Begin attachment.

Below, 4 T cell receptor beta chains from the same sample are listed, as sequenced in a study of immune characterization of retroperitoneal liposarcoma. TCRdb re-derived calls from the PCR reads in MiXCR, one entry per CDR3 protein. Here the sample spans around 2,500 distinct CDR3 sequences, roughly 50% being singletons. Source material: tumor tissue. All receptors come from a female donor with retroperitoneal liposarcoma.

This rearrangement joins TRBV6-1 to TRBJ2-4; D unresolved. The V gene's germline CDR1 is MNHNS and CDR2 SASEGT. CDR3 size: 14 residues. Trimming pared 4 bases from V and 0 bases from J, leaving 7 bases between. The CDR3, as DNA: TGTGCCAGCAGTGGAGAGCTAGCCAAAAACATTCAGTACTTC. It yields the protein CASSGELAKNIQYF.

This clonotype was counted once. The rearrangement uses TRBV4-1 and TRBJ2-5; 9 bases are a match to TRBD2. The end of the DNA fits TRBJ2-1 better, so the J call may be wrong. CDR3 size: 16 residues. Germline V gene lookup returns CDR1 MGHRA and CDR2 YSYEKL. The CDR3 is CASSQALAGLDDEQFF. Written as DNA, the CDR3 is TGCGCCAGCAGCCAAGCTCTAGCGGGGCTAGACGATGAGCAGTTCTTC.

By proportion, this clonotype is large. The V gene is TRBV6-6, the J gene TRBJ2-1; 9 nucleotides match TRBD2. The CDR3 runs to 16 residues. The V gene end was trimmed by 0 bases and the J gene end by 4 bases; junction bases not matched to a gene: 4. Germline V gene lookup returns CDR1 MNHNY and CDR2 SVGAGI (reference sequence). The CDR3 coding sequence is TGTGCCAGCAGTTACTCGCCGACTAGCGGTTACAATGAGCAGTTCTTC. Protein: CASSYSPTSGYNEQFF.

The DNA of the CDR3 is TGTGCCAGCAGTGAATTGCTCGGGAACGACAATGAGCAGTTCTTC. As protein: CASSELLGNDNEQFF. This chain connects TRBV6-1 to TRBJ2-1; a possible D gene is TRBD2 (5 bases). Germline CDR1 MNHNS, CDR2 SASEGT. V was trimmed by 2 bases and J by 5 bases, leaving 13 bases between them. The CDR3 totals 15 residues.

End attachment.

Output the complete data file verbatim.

Below, 4 T cell receptor beta chains from the same sample are listed, as sequenced in a study of immune characterization of retroperitoneal liposarcoma. TCRdb re-derived calls from the PCR reads in MiXCR, one entry per CDR3 protein. Here the sample spans around 2,500 distinct CDR3 sequences, roughly 50% being singletons. Source material: tumor tissue. All receptors come from a female donor with retroperitoneal liposarcoma.

This rearrangement joins TRBV6-1 to TRBJ2-4; D unresolved. The V gene's germline CDR1 is MNHNS and CDR2 SASEGT. CDR3 size: 14 residues. Trimming pared 4 bases from V and 0 bases from J, leaving 7 bases between. The CDR3, as DNA: TGTGCCAGCAGTGGAGAGCTAGCCAAAAACATTCAGTACTTC. It yields the protein CASSGELAKNIQYF.

This clonotype was counted once. The rearrangement uses TRBV4-1 and TRBJ2-5; 9 bases are a match to TRBD2. The end of the DNA fits TRBJ2-1 better, so the J call may be wrong. CDR3 size: 16 residues. Germline V gene lookup returns CDR1 MGHRA and CDR2 YSYEKL. The CDR3 is CASSQALAGLDDEQFF. Written as DNA, the CDR3 is TGCGCCAGCAGCCAAGCTCTAGCGGGGCTAGACGATGAGCAGTTCTTC.

By proportion, this clonotype is large. The V gene is TRBV6-6, the J gene TRBJ2-1; 9 nucleotides match TRBD2. The CDR3 runs to 16 residues. The V gene end was trimmed by 0 bases and the J gene end by 4 bases; junction bases not matched to a gene: 4. Germline V gene lookup returns CDR1 MNHNY and CDR2 SVGAGI (reference sequence). The CDR3 coding sequence is TGTGCCAGCAGTTACTCGCCGACTAGCGGTTACAATGAGCAGTTCTTC. Protein: CASSYSPTSGYNEQFF.

The DNA of the CDR3 is TGTGCCAGCAGTGAATTGCTCGGGAACGACAATGAGCAGTTCTTC. As protein: CASSELLGNDNEQFF. This chain connects TRBV6-1 to TRBJ2-1; a possible D gene is TRBD2 (5 bases). Germline CDR1 MNHNS, CDR2 SASEGT. V was trimmed by 2 bases and J by 5 bases, leaving 13 bases between them. The CDR3 totals 15 residues.